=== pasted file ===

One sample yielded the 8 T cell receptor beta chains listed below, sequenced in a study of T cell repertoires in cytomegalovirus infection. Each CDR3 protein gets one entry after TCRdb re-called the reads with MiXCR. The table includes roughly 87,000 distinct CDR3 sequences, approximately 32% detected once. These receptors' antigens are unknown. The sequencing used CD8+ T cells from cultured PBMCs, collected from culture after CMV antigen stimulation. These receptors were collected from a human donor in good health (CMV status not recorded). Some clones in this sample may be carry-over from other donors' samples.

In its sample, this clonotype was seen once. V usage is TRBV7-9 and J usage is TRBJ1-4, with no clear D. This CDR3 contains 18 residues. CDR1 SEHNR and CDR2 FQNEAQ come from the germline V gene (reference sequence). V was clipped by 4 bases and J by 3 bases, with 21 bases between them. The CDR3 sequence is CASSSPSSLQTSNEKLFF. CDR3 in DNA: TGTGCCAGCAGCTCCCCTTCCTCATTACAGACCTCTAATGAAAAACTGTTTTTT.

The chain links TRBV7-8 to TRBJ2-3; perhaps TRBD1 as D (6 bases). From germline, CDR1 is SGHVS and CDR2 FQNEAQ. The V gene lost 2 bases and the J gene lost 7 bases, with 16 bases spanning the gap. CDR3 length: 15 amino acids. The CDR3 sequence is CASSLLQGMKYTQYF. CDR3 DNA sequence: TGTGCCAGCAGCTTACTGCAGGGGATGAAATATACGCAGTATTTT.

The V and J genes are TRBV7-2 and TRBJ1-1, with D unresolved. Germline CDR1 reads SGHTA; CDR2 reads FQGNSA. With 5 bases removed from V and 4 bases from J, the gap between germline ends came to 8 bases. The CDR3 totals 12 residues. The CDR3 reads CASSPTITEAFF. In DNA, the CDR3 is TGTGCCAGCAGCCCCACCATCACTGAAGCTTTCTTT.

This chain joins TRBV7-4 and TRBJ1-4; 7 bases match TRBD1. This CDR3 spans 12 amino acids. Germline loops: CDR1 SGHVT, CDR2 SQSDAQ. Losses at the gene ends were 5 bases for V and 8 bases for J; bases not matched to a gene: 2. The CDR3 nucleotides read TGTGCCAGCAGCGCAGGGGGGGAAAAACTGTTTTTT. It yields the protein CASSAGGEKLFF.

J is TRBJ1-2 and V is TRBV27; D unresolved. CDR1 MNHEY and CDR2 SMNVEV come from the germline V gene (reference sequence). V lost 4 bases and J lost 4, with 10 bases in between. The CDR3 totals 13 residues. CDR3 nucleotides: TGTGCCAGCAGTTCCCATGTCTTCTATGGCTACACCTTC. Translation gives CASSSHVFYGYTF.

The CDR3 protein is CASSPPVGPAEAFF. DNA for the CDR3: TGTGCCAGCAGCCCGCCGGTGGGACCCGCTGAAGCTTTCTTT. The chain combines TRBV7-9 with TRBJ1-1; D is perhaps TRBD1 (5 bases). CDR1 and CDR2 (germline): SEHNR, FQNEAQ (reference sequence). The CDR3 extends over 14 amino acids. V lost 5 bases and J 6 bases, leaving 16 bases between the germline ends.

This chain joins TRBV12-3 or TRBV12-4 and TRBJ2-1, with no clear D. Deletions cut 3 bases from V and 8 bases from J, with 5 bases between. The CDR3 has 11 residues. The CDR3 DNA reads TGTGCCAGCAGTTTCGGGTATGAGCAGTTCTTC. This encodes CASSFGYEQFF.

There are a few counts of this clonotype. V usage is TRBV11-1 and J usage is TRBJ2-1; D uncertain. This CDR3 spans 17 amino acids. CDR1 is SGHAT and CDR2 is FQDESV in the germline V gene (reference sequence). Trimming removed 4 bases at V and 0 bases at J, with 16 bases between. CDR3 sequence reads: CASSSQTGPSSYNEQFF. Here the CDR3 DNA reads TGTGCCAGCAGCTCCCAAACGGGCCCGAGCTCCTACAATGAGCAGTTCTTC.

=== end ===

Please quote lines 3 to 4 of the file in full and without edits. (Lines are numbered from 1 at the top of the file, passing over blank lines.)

The chain links TRBV7-8 to TRBJ2-3; perhaps TRBD1 as D (6 bases). From germline, CDR1 is SGHVS and CDR2 FQNEAQ. The V gene lost 2 bases and the J gene lost 7 bases, with 16 bases spanning the gap. CDR3 length: 15 amino acids. The CDR3 sequence is CASSLLQGMKYTQYF. CDR3 DNA sequence: TGTGCCAGCAGCTTACTGCAGGGGATGAAATATACGCAGTATTTT.

The V and J genes are TRBV7-2 and TRBJ1-1, with D unresolved. Germline CDR1 reads SGHTA; CDR2 reads FQGNSA. With 5 bases removed from V and 4 bases from J, the gap between germline ends came to 8 bases. The CDR3 totals 12 residues. The CDR3 reads CASSPTITEAFF. In DNA, the CDR3 is TGTGCCAGCAGCCCCACCATCACTGAAGCTTTCTTT.